She has seen the rave reviews. She has caught wind of the early Oscar buzz. She has heard her performance described as ''daring'' and ''brave.'' But two days before the premiere of her new film, The Sessions, as she sits in a Los Angeles restaurant eating poached eggs and toast, Helen Hunt is wondering aloud about what kind of feedback she'll receive from other actresses when they see her work in the film. ''That will be interesting,'' she says, cupping her mug of green tea in her fingers and smiling. '''What are you nuts? You know what they mean by brave? Crazy!'''
Crazy is in the eye of the beholder, but there's no question Hunt's turn in the R-rated indie dramedy (which opened in select theaters Oct. 19) falls far outside most actors' usual comfort zones including her own. The Sessions recounts the real-life story of poet and severely disabled polio victim Mark O'Brien (John Hawkes), who, with the blessing of his priest (William H. Macy), hires Cheryl Cohen Greene (Hunt), a sex surrogate a brand of sex therapist whose approach is, shall we say, very hands-on (see sidebar) to help him lose his virginity. Hunt spends a large portion of the movie, in her words, ''as naked as the day I was born,'' as Greene assists O'Brien in exploring his sexuality in a way that is both deeply intimate and strikingly matter-of-fact. For Hunt, who comes across in person as plainspoken and direct, if slightly reserved (''If I don't know you, I try not to gush too much,'' she says), the film's unvarnished frankness about sex was a huge part of its appeal. ''With audiences who've seen the film, I feel there's this breath of relief that we can have this subject not be filled with shame and strangeness for a minute,'' Hunt says. ''This movie is a little break from how weird we are about sex.''
Ironically, Hunt's revealing performance in The Sessions follows a period in which the 49-year-old actress seemed to have almost disappeared from the screen. In recent years, her acting career which exploded in the '90s with her work on the hit sitcom Mad About You and in films like the 1997 romantic comedy As Good as It Gets, for which she won the Best Actress Oscar had quieted down, as she focused on raising her now-8-year-old daughter, Makena, with her boyfriend, TV producer Matthew Carnahan. (Hunt was married to actor Hank Azaria from 1999 to 2000.) ''I had to work very hard to have my kid, going through a rigorous fertility dance,'' Hunt says. ''The idea of saying [to my daughter], 'You're here good! Now I'm going to go pretend to be someone's mother in Prague while you're with a sitter' that didn't make any sense.''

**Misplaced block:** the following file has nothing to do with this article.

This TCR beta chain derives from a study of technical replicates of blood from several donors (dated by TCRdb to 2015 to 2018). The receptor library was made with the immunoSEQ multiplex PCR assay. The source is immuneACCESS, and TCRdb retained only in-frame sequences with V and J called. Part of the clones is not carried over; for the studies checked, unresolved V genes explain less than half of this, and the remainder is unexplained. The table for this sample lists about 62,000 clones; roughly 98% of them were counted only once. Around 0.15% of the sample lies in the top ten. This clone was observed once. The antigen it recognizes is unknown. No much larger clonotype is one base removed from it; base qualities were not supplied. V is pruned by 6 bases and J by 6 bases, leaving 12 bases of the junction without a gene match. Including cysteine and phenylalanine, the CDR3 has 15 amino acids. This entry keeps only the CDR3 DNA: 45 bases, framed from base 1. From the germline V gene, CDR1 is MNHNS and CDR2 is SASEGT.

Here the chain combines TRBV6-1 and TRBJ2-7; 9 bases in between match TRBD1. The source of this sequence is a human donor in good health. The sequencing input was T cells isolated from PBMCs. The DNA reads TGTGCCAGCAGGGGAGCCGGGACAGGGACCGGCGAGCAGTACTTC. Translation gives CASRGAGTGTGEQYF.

During that period, Hunt turned her attention to writing, directed her first feature film (2008's Then She Found Me), and allowed her acting career to slip into a lower gear. ''There's a certain ebbing and flowing,'' she says. ''Was I supposed to get every great part on every great TV show and in every movie every year and no one else gets to play?'' She pauses. ''Having said that, there were some moments of, like, 'Remember when I was acting in huge movies all the time? Did I blow that?'''
The fact is, acting in huge movies had never been her plan in the first place. Raised in Los Angeles her father was a theater director and her mother a photographer Hunt began acting at an early age, but for years nothing had clicked in a big way. Then, in 1992, she shot a pilot with comic Paul Reiser for an NBC sitcom about a young married couple in New York. ''I thought, 'This will probably disappear,''' she remembers. ''I was like, 'How do you explain the concept? It's about two people who are married and what, they live on the moon?' It's like there was something missing from the pitch.'' When Mad About You became a massive hit, Hunt had difficulty adjusting to her newfound fame. ''There was a moment where I got really nervous,'' she says. ''I thought, 'Have I done something I can never take back?' I didn't get that it would change. And it has. I'm not as famous as I was then. I go places and some people look but a lot don't.''